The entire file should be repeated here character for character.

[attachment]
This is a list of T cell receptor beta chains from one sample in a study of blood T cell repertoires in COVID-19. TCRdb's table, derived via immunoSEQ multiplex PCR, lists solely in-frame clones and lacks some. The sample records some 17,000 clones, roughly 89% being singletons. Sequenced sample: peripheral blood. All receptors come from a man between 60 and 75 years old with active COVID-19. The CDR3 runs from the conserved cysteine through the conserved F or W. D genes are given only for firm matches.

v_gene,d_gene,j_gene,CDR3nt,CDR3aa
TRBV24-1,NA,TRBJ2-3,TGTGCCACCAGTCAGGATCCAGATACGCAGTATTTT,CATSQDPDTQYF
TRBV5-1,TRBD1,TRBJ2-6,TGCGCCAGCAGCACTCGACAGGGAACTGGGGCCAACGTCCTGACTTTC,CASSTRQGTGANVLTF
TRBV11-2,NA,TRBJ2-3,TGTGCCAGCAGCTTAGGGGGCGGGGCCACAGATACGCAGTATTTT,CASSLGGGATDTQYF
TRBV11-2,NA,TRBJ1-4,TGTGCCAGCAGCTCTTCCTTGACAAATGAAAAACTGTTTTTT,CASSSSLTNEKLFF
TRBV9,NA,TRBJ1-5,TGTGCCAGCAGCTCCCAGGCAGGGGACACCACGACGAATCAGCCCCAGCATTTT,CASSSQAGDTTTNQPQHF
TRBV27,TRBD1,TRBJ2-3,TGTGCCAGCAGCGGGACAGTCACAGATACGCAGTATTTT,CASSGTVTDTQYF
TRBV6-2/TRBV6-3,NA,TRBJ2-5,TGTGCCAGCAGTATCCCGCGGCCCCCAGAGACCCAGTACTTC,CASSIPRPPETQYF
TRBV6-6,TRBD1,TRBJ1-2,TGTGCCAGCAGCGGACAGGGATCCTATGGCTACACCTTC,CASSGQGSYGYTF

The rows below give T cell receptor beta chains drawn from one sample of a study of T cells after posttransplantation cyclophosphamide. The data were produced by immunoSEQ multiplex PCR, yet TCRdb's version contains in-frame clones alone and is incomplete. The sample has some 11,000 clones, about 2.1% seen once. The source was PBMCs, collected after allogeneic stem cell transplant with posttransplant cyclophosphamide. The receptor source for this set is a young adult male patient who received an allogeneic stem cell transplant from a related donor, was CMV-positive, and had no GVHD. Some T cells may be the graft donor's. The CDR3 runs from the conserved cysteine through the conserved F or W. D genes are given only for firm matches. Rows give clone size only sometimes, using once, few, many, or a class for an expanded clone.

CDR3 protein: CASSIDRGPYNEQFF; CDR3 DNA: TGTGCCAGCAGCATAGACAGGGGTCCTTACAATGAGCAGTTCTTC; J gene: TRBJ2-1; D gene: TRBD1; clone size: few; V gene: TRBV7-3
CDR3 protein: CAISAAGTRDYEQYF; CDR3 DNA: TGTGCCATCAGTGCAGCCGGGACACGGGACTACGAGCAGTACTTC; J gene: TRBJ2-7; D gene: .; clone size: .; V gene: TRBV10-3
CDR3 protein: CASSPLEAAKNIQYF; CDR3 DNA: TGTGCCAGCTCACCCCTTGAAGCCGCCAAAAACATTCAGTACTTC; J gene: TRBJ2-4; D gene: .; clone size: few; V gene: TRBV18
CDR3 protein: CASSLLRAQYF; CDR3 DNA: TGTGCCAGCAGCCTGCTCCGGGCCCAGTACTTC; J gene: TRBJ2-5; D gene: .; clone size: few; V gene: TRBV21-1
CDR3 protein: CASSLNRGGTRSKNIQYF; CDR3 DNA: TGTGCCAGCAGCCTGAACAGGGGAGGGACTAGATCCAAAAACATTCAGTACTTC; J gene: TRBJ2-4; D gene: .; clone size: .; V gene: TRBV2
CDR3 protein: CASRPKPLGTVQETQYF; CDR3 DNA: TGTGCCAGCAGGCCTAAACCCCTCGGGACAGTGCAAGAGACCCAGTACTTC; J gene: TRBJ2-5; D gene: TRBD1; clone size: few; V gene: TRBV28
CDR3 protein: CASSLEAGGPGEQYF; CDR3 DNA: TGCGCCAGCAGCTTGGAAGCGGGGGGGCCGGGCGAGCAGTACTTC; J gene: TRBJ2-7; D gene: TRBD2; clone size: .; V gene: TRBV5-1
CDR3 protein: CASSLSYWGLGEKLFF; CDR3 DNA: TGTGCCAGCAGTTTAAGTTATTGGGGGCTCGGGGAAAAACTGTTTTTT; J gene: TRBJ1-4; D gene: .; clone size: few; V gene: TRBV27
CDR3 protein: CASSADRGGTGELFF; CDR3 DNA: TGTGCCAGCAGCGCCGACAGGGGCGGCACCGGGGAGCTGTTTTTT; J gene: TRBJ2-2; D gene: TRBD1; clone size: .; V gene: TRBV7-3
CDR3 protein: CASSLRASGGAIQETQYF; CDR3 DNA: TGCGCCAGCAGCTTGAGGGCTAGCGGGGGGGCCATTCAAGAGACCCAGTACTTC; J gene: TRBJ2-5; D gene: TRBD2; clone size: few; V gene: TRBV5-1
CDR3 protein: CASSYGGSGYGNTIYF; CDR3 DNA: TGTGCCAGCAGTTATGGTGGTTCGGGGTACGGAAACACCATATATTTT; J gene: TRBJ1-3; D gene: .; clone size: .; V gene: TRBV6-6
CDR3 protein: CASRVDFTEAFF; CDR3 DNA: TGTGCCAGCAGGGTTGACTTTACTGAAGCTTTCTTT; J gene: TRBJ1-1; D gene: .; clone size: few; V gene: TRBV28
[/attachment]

This is a list of T cell receptor beta chains from one sample in a study of blood T cell repertoires in COVID-19. TCRdb's table, derived via immunoSEQ multiplex PCR, lists solely in-frame clones and lacks some. The sample records some 17,000 clones, roughly 89% being singletons. Sequenced sample: peripheral blood. All receptors come from a man between 60 and 75 years old with active COVID-19. The CDR3 runs from the conserved cysteine through the conserved F or W. D genes are given only for firm matches.

v_gene,d_gene,j_gene,CDR3nt,CDR3aa
TRBV24-1,NA,TRBJ2-3,TGTGCCACCAGTCAGGATCCAGATACGCAGTATTTT,CATSQDPDTQYF
TRBV5-1,TRBD1,TRBJ2-6,TGCGCCAGCAGCACTCGACAGGGAACTGGGGCCAACGTCCTGACTTTC,CASSTRQGTGANVLTF
TRBV11-2,NA,TRBJ2-3,TGTGCCAGCAGCTTAGGGGGCGGGGCCACAGATACGCAGTATTTT,CASSLGGGATDTQYF
TRBV11-2,NA,TRBJ1-4,TGTGCCAGCAGCTCTTCCTTGACAAATGAAAAACTGTTTTTT,CASSSSLTNEKLFF
TRBV9,NA,TRBJ1-5,TGTGCCAGCAGCTCCCAGGCAGGGGACACCACGACGAATCAGCCCCAGCATTTT,CASSSQAGDTTTNQPQHF
TRBV27,TRBD1,TRBJ2-3,TGTGCCAGCAGCGGGACAGTCACAGATACGCAGTATTTT,CASSGTVTDTQYF
TRBV6-2/TRBV6-3,NA,TRBJ2-5,TGTGCCAGCAGTATCCCGCGGCCCCCAGAGACCCAGTACTTC,CASSIPRPPETQYF
TRBV6-6,TRBD1,TRBJ1-2,TGTGCCAGCAGCGGACAGGGATCCTATGGCTACACCTTC,CASSGQGSYGYTF

The rows below give T cell receptor beta chains drawn from one sample of a study of T cells after posttransplantation cyclophosphamide. The data were produced by immunoSEQ multiplex PCR, yet TCRdb's version contains in-frame clones alone and is incomplete. The sample has some 11,000 clones, about 2.1% seen once. The source was PBMCs, collected after allogeneic stem cell transplant with posttransplant cyclophosphamide. The receptor source for this set is a young adult male patient who received an allogeneic stem cell transplant from a related donor, was CMV-positive, and had no GVHD. Some T cells may be the graft donor's. The CDR3 runs from the conserved cysteine through the conserved F or W. D genes are given only for firm matches. Rows give clone size only sometimes, using once, few, many, or a class for an expanded clone.

CDR3 protein: CASSIDRGPYNEQFF; CDR3 DNA: TGTGCCAGCAGCATAGACAGGGGTCCTTACAATGAGCAGTTCTTC; J gene: TRBJ2-1; D gene: TRBD1; clone size: few; V gene: TRBV7-3
CDR3 protein: CAISAAGTRDYEQYF; CDR3 DNA: TGTGCCATCAGTGCAGCCGGGACACGGGACTACGAGCAGTACTTC; J gene: TRBJ2-7; D gene: .; clone size: .; V gene: TRBV10-3
CDR3 protein: CASSPLEAAKNIQYF; CDR3 DNA: TGTGCCAGCTCACCCCTTGAAGCCGCCAAAAACATTCAGTACTTC; J gene: TRBJ2-4; D gene: .; clone size: few; V gene: TRBV18
CDR3 protein: CASSLLRAQYF; CDR3 DNA: TGTGCCAGCAGCCTGCTCCGGGCCCAGTACTTC; J gene: TRBJ2-5; D gene: .; clone size: few; V gene: TRBV21-1
CDR3 protein: CASSLNRGGTRSKNIQYF; CDR3 DNA: TGTGCCAGCAGCCTGAACAGGGGAGGGACTAGATCCAAAAACATTCAGTACTTC; J gene: TRBJ2-4; D gene: .; clone size: .; V gene: TRBV2
CDR3 protein: CASRPKPLGTVQETQYF; CDR3 DNA: TGTGCCAGCAGGCCTAAACCCCTCGGGACAGTGCAAGAGACCCAGTACTTC; J gene: TRBJ2-5; D gene: TRBD1; clone size: few; V gene: TRBV28
CDR3 protein: CASSLEAGGPGEQYF; CDR3 DNA: TGCGCCAGCAGCTTGGAAGCGGGGGGGCCGGGCGAGCAGTACTTC; J gene: TRBJ2-7; D gene: TRBD2; clone size: .; V gene: TRBV5-1
CDR3 protein: CASSLSYWGLGEKLFF; CDR3 DNA: TGTGCCAGCAGTTTAAGTTATTGGGGGCTCGGGGAAAAACTGTTTTTT; J gene: TRBJ1-4; D gene: .; clone size: few; V gene: TRBV27
CDR3 protein: CASSADRGGTGELFF; CDR3 DNA: TGTGCCAGCAGCGCCGACAGGGGCGGCACCGGGGAGCTGTTTTTT; J gene: TRBJ2-2; D gene: TRBD1; clone size: .; V gene: TRBV7-3
CDR3 protein: CASSLRASGGAIQETQYF; CDR3 DNA: TGCGCCAGCAGCTTGAGGGCTAGCGGGGGGGCCATTCAAGAGACCCAGTACTTC; J gene: TRBJ2-5; D gene: TRBD2; clone size: few; V gene: TRBV5-1
CDR3 protein: CASSYGGSGYGNTIYF; CDR3 DNA: TGTGCCAGCAGTTATGGTGGTTCGGGGTACGGAAACACCATATATTTT; J gene: TRBJ1-3; D gene: .; clone size: .; V gene: TRBV6-6
CDR3 protein: CASRVDFTEAFF; CDR3 DNA: TGTGCCAGCAGGGTTGACTTTACTGAAGCTTTCTTT; J gene: TRBJ1-1; D gene: .; clone size: few; V gene: TRBV28